Examining the F# Programming Language

In February 2017, Microsoft released a statement on a corporate blog about its .NET language strategy.

As expected, the posting covered C# and VB.NET in great detail—and it also detailed F#, which Microsoft claimed is used by “tens of thousands of people” and shows “great actual and potential growth.” (Compare that to the millions who use C#, or the hundreds of thousands for VB.NET.) Microsoft believes that F# will power a growing number of web and cloud services, tools and utilities, analytic workloads, and data manipulation (i.e., as a rival to Go or possibly Rust).

“On top of the strong functional legacy from the ML family of languages and the deep integration with the .NET platform, F# has some truly groundbreaking language features,” the blog added. “Type providers, active patterns, and computation expressions all offer astounding expressiveness to those who are willing to take the jump and learn the language. What F# needs more than anything is a focus on removing hurdles to adoption and productivity at all levels.”

F#, which originated at Microsoft Research in 2005, is now open-source and runs on Linux, Mac, Windows, Android and iOS. According to the 2016 fsharpworks survey, Windows (i.e. .NET) is still by far the most popular platform for F#.

What is F#?

F# is a complete re-implementation of the OCaml language for .NET by Microsoft Research, and heavily influenced by C#, Haskell, Python, Scala and Erlang.

If you think of F# as just a functional programming language, you’re missing out on its imperative and object-oriented programming facilities. Here’s an example from the F# snippets website:

let rec fib = seq {

yield! [0; 1]

yield! fib

|> Seq.pairwise

|> Seq.map (fun (prev, next) -> prev + next)


(No prizes for guessing that it’s a recursive function to calculate values in the Fibonacci sequence.)

Why F#?

What does F# offer that’s superior to C# or other, similar languages? For starters, C# is an OO language but F# is primarily a functional programming (fp) language. (If you are unfamiliar with functional programming, this 22-page “Why Functional Programming Matters” PDF is a good starting point.)

Functions are first-class citizens, so they can be passed around as parameters or stored in data structures. For instance, the tuple mixedTuple below holds an int, float, string, and function. Of course, this isn’t unique to F#. For example, Python also has first-class functions.

Let num = 12

let squareIt2 n = n * n

let mixedTuple = ( num, "two", 3.3, squareIt )

Conciseness is also a major factor, as F# has no curly braces { or semi-colons, so programs are generally shorter than equivalents in C#. Here is a very short Quicksort function:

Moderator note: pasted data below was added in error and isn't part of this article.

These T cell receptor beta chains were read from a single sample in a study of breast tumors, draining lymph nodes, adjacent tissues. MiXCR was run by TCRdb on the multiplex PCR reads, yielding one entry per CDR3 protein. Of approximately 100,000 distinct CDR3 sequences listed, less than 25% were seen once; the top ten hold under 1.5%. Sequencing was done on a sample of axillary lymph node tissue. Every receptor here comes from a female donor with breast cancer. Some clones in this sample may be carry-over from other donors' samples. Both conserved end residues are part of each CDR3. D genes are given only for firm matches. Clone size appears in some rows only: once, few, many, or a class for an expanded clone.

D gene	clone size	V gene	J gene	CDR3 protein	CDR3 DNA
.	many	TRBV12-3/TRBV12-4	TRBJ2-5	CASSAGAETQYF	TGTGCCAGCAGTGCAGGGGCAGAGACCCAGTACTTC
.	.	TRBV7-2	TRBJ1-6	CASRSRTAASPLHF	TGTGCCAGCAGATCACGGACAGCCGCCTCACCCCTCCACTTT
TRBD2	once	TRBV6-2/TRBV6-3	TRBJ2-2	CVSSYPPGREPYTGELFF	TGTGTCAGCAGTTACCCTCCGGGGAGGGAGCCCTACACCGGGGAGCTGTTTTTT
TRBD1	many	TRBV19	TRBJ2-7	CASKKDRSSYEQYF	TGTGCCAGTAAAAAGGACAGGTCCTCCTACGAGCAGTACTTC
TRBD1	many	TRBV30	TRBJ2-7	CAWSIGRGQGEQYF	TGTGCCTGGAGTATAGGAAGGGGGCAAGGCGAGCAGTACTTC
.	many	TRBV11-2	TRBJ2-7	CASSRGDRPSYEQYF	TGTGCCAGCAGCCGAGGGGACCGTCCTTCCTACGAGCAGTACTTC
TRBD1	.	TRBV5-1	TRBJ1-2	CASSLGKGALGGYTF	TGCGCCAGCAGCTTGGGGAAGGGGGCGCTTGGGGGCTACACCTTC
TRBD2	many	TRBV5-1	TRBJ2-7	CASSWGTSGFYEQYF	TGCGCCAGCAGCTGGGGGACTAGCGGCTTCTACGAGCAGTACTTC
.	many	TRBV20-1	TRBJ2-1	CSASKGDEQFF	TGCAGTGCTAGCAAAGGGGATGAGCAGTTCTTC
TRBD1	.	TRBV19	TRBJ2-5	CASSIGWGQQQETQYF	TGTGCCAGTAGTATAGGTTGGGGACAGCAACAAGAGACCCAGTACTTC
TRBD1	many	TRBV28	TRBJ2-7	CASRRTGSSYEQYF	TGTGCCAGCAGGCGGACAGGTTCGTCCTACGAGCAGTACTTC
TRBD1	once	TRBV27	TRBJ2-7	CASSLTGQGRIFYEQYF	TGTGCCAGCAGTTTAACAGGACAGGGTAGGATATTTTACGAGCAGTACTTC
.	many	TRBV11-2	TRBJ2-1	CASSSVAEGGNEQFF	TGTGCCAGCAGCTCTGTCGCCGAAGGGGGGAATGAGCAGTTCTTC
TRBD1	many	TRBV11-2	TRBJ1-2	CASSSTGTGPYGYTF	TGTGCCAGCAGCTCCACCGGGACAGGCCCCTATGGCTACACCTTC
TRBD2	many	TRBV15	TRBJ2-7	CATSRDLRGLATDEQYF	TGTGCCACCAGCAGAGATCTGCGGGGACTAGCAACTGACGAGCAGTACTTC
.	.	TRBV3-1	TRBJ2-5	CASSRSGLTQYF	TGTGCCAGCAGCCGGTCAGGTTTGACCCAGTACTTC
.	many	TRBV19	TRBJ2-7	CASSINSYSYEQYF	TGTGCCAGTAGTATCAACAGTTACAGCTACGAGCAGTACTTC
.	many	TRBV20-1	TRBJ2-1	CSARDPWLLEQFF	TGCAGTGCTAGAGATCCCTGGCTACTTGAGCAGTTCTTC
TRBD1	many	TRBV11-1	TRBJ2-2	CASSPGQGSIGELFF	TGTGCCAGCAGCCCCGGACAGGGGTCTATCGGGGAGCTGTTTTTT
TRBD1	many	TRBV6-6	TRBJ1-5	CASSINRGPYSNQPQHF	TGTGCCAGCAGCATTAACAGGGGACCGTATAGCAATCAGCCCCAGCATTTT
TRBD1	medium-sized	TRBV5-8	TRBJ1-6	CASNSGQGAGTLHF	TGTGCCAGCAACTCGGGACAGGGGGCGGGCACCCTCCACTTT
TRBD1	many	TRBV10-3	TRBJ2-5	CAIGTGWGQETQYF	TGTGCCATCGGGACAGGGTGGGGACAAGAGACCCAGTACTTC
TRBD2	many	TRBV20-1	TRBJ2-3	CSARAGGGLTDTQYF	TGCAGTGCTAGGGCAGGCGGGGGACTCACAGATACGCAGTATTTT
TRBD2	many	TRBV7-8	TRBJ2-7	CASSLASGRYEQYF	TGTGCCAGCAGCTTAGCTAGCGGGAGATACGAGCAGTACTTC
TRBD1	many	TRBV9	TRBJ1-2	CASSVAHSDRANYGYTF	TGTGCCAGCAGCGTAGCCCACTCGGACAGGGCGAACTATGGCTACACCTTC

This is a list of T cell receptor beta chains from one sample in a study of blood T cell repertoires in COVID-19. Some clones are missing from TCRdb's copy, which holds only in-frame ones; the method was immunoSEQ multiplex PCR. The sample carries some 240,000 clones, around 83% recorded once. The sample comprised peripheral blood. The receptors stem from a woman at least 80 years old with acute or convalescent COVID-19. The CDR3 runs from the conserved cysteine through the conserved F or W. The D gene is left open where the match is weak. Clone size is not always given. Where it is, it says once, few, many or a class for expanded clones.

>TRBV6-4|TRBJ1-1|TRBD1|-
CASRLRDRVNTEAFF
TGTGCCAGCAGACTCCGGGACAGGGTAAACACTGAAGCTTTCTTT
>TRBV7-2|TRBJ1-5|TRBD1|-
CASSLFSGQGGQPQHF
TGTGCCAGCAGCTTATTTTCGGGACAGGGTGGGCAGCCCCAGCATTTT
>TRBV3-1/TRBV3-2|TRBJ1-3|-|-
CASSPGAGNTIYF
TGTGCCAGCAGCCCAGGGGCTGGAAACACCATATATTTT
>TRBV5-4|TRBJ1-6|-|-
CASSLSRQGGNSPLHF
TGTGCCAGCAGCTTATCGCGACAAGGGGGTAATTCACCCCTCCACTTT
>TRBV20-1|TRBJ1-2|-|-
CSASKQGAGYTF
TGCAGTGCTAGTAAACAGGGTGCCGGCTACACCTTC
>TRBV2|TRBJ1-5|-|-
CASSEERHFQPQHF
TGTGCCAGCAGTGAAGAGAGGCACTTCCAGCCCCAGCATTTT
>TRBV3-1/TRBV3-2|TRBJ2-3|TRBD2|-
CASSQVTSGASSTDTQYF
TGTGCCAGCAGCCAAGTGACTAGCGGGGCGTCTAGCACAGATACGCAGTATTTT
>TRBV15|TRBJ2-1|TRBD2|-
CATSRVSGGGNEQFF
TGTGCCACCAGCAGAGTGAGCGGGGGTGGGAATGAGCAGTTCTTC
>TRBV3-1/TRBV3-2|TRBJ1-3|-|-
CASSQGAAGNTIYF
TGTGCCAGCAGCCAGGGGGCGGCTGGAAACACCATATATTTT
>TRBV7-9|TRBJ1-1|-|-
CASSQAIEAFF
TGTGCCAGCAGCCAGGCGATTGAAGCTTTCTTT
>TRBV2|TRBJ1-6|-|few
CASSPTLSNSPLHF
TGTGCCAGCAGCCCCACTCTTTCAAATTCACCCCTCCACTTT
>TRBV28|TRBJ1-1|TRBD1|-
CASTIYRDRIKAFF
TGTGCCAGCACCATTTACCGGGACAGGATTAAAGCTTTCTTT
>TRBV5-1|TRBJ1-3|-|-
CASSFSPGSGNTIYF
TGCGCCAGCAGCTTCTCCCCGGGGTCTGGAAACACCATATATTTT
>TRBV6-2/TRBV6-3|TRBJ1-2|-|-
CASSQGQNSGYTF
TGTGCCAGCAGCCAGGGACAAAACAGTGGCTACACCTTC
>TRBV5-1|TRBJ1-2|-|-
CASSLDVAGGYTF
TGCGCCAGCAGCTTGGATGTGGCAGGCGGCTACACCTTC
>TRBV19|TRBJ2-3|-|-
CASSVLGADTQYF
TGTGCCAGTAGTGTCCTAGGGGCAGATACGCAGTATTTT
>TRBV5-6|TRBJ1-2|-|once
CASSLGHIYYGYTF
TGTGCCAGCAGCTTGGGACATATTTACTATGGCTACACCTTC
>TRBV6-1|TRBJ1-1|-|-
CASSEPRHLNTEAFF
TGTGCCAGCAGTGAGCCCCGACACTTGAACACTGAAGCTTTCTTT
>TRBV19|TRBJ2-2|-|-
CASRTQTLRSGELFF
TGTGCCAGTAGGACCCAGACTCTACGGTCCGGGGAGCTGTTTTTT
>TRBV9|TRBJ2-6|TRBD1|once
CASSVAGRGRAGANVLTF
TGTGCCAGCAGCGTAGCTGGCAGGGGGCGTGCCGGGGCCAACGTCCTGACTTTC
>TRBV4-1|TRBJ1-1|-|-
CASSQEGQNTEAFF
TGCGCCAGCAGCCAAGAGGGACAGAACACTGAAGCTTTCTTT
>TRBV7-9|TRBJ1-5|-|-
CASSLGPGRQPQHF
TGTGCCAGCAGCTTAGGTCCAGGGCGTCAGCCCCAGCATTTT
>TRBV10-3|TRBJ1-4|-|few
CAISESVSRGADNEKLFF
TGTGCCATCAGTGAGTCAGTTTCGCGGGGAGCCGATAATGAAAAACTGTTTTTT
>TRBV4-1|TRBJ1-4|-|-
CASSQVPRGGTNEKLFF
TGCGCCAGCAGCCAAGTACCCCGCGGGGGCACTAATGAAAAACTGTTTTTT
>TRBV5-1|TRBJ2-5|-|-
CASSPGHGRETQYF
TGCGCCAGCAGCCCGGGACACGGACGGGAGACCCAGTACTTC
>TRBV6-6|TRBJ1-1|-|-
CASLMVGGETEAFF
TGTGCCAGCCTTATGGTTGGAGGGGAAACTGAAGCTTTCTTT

let rec quicksort = function

| [] -> []

| first::rest ->

let smaller,larger = List.partition ((>=) first) rest

List.concat [quicksort smaller; [first]; quicksort larger]

Here’s an excellent example comparing C# and F# code in processing an abstract syntax tree. The F# code is one-third of the length of the C#.

F# has several features that help with program correctness. For example, all values are immutable by default and explicitly require the mutable keyword if not. The treatment of null is also helpful. You can use null with .NET types for compatibility but not F# types. F# instead provides the option type for handling data that might be missing.

One feature I’ve not seen in other programming languages is units of measure. This is an approach that prevents the type of errors that destroy spacecraft.

Floating point, signed integer and decimal types support dimensioned quantities (e.g., meters, pounds, etc.) In the example below, inch is defined as a unit of measure. The idea is to minimize errors because the variable has meaning; it’s not just a number. The function convertInchtoFeet does the conversion but will only work with inch variables.

[<Measure>] type inch

[<measure>] type foot

Let convertInchtoFeet ( length : float<inch> ) = length /12.0<inch> * 1.0<foot> .

Its foundation in the .NET framework provides F# with as much functionality as C#. It also includes C# features such as structs, extension methods, and events/delegates. Concurrency is built in, not just with asynchronous programming but using a message-passing approach (via agents that are lighter than threads and based on the same actor model used in Scala).

There are far fewer loops needed in F#. Many comparisons can be done with match keyword, which is a much more powerful version of switch.

F# for GPU Computing

You can run F# on the GPU, specifically using the NVidia CUDA model. It’s not the easiest thing to do and usually involves C-like programming languages.

Specifically, it is possible to write code in F# (or any .NET language including C#) using the cross-platform Alea GPU V3. It compiles directly to GPU machine code. There are three other ways listed which work for OpenCL, the rival to CUDA, using open-source tools.


If your background is C++/C# or Java and you want to give functional programming a try (away from LINQ, etc.), F# is probably easier to learn than, say, Haskell. Some developers even use F# alongside C#.

If you have the free version of Visual Studio 2015, you can install Visual F# 4.0 when you try to create or open an F# project. It’s a 116 MB download.

Image Credit: A. and I. Kruk/Shutterstock.com

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